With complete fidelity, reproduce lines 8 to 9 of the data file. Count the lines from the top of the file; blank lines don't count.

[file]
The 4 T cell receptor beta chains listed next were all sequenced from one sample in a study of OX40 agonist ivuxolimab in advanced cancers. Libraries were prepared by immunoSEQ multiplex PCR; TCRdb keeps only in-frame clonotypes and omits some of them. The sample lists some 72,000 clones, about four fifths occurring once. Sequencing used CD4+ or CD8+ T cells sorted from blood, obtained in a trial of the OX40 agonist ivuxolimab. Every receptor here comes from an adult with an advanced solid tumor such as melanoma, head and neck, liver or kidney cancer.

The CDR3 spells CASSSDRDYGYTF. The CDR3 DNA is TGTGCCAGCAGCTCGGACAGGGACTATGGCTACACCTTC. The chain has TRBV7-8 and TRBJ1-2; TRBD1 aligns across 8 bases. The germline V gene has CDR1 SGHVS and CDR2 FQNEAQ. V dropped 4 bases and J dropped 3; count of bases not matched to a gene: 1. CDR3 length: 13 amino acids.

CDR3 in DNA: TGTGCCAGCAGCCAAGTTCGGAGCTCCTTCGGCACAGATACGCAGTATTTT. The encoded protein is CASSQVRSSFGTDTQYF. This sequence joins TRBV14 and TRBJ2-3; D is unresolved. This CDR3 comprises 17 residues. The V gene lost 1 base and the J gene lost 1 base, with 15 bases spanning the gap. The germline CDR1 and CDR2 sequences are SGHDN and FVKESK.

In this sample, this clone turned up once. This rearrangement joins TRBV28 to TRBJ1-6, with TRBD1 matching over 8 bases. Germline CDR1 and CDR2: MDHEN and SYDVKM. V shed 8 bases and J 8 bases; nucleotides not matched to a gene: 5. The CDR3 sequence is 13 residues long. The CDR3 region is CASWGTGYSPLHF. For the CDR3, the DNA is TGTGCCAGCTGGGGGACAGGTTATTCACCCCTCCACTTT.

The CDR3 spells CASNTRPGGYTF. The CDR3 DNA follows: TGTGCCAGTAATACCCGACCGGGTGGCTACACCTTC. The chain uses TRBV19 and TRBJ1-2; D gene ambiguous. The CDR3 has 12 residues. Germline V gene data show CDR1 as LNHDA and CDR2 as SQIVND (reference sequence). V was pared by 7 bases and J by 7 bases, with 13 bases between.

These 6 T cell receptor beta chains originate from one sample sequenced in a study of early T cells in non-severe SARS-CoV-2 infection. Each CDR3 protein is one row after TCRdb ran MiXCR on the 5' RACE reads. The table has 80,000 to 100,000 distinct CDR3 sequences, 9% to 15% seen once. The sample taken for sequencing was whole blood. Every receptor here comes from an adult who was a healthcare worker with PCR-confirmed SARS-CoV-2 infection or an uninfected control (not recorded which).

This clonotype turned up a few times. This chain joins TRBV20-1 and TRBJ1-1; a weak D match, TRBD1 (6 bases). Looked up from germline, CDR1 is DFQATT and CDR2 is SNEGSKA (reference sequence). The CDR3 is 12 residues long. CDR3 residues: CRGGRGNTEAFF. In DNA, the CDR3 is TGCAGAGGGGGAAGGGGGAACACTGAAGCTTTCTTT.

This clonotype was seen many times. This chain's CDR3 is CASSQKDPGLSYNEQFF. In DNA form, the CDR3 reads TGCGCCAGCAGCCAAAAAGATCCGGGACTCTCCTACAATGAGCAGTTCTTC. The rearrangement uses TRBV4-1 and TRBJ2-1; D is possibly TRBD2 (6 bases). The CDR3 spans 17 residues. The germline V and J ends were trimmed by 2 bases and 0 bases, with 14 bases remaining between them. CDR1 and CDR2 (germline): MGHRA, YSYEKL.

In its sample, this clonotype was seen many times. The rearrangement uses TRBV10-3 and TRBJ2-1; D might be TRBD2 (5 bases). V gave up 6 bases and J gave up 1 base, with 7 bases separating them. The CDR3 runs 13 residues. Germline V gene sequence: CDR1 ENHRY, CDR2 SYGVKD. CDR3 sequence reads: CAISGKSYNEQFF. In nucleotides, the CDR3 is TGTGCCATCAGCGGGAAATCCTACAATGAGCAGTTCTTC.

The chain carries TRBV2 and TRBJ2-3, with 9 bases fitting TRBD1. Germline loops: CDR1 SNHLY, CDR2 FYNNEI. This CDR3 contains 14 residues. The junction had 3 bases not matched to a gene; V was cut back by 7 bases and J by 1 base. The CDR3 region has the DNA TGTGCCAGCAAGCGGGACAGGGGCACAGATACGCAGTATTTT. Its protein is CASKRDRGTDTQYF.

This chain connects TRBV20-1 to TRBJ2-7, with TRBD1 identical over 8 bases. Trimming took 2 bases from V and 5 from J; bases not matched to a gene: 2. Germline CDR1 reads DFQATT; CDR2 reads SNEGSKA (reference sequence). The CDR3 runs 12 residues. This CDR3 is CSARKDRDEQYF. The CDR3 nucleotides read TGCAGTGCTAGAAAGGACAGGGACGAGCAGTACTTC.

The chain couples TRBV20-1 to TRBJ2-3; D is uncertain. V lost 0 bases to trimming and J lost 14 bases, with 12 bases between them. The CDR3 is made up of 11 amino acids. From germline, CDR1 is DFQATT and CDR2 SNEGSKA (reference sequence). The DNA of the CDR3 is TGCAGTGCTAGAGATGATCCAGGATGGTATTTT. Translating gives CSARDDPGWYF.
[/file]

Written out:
This clonotype was seen many times. This chain's CDR3 is CASSQKDPGLSYNEQFF. In DNA form, the CDR3 reads TGCGCCAGCAGCCAAAAAGATCCGGGACTCTCCTACAATGAGCAGTTCTTC. The rearrangement uses TRBV4-1 and TRBJ2-1; D is possibly TRBD2 (6 bases). The CDR3 spans 17 residues. The germline V and J ends were trimmed by 2 bases and 0 bases, with 14 bases remaining between them. CDR1 and CDR2 (germline): MGHRA, YSYEKL.

In its sample, this clonotype was seen many times. The rearrangement uses TRBV10-3 and TRBJ2-1; D might be TRBD2 (5 bases). V gave up 6 bases and J gave up 1 base, with 7 bases separating them. The CDR3 runs 13 residues. Germline V gene sequence: CDR1 ENHRY, CDR2 SYGVKD. CDR3 sequence reads: CAISGKSYNEQFF. In nucleotides, the CDR3 is TGTGCCATCAGCGGGAAATCCTACAATGAGCAGTTCTTC.